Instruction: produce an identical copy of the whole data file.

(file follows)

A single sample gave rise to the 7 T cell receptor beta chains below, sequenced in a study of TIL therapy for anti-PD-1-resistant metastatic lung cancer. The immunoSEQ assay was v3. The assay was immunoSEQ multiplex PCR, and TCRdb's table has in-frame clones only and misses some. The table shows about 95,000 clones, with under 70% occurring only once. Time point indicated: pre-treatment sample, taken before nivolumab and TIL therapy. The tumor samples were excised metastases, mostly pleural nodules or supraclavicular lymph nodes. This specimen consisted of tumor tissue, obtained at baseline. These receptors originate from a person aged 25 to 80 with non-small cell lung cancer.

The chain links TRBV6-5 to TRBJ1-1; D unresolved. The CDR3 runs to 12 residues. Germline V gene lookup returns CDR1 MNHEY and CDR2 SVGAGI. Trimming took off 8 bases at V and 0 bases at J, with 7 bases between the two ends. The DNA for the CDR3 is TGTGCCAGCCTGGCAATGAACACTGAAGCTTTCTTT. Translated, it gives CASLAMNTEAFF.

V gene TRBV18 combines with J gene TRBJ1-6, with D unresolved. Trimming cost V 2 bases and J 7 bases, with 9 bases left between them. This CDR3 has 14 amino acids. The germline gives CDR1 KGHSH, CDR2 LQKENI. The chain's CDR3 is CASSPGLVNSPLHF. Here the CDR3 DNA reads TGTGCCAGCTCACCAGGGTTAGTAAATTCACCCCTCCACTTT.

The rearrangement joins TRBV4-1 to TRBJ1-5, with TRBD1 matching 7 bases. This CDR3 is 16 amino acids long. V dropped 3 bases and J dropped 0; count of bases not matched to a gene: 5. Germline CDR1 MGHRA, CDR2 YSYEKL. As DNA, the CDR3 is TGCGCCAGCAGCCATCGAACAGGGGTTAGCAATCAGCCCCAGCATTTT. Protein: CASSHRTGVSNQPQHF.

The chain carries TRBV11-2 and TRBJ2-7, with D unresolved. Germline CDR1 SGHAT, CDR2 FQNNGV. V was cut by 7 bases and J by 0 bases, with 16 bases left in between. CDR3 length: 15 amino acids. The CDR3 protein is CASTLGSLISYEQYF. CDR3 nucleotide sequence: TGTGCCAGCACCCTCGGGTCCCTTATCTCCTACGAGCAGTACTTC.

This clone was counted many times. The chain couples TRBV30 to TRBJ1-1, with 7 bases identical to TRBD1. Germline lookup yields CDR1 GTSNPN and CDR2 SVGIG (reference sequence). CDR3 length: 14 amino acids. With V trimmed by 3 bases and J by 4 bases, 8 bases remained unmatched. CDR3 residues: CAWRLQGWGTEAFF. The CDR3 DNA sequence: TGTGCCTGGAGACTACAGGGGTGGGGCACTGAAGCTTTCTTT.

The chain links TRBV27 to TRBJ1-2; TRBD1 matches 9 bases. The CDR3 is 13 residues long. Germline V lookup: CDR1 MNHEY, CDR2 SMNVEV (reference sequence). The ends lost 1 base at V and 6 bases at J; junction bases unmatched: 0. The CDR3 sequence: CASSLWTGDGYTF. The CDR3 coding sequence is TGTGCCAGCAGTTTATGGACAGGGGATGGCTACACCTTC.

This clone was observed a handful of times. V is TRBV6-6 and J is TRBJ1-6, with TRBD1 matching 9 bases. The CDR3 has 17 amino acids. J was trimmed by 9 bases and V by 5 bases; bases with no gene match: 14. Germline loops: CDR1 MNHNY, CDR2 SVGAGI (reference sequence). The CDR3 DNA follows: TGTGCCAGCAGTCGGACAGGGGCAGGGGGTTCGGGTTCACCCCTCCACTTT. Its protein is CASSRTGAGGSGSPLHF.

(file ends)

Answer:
A single sample gave rise to the 7 T cell receptor beta chains below, sequenced in a study of TIL therapy for anti-PD-1-resistant metastatic lung cancer. The immunoSEQ assay was v3. The assay was immunoSEQ multiplex PCR, and TCRdb's table has in-frame clones only and misses some. The table shows about 95,000 clones, with under 70% occurring only once. Time point indicated: pre-treatment sample, taken before nivolumab and TIL therapy. The tumor samples were excised metastases, mostly pleural nodules or supraclavicular lymph nodes. This specimen consisted of tumor tissue, obtained at baseline. These receptors originate from a person aged 25 to 80 with non-small cell lung cancer.

The chain links TRBV6-5 to TRBJ1-1; D unresolved. The CDR3 runs to 12 residues. Germline V gene lookup returns CDR1 MNHEY and CDR2 SVGAGI. Trimming took off 8 bases at V and 0 bases at J, with 7 bases between the two ends. The DNA for the CDR3 is TGTGCCAGCCTGGCAATGAACACTGAAGCTTTCTTT. Translated, it gives CASLAMNTEAFF.

V gene TRBV18 combines with J gene TRBJ1-6, with D unresolved. Trimming cost V 2 bases and J 7 bases, with 9 bases left between them. This CDR3 has 14 amino acids. The germline gives CDR1 KGHSH, CDR2 LQKENI. The chain's CDR3 is CASSPGLVNSPLHF. Here the CDR3 DNA reads TGTGCCAGCTCACCAGGGTTAGTAAATTCACCCCTCCACTTT.

The rearrangement joins TRBV4-1 to TRBJ1-5, with TRBD1 matching 7 bases. This CDR3 is 16 amino acids long. V dropped 3 bases and J dropped 0; count of bases not matched to a gene: 5. Germline CDR1 MGHRA, CDR2 YSYEKL. As DNA, the CDR3 is TGCGCCAGCAGCCATCGAACAGGGGTTAGCAATCAGCCCCAGCATTTT. Protein: CASSHRTGVSNQPQHF.

The chain carries TRBV11-2 and TRBJ2-7, with D unresolved. Germline CDR1 SGHAT, CDR2 FQNNGV. V was cut by 7 bases and J by 0 bases, with 16 bases left in between. CDR3 length: 15 amino acids. The CDR3 protein is CASTLGSLISYEQYF. CDR3 nucleotide sequence: TGTGCCAGCACCCTCGGGTCCCTTATCTCCTACGAGCAGTACTTC.

This clone was counted many times. The chain couples TRBV30 to TRBJ1-1, with 7 bases identical to TRBD1. Germline lookup yields CDR1 GTSNPN and CDR2 SVGIG (reference sequence). CDR3 length: 14 amino acids. With V trimmed by 3 bases and J by 4 bases, 8 bases remained unmatched. CDR3 residues: CAWRLQGWGTEAFF. The CDR3 DNA sequence: TGTGCCTGGAGACTACAGGGGTGGGGCACTGAAGCTTTCTTT.

The chain links TRBV27 to TRBJ1-2; TRBD1 matches 9 bases. The CDR3 is 13 residues long. Germline V lookup: CDR1 MNHEY, CDR2 SMNVEV (reference sequence). The ends lost 1 base at V and 6 bases at J; junction bases unmatched: 0. The CDR3 sequence: CASSLWTGDGYTF. The CDR3 coding sequence is TGTGCCAGCAGTTTATGGACAGGGGATGGCTACACCTTC.

This clone was observed a handful of times. V is TRBV6-6 and J is TRBJ1-6, with TRBD1 matching 9 bases. The CDR3 has 17 amino acids. J was trimmed by 9 bases and V by 5 bases; bases with no gene match: 14. Germline loops: CDR1 MNHNY, CDR2 SVGAGI (reference sequence). The CDR3 DNA follows: TGTGCCAGCAGTCGGACAGGGGCAGGGGGTTCGGGTTCACCCCTCCACTTT. Its protein is CASSRTGAGGSGSPLHF.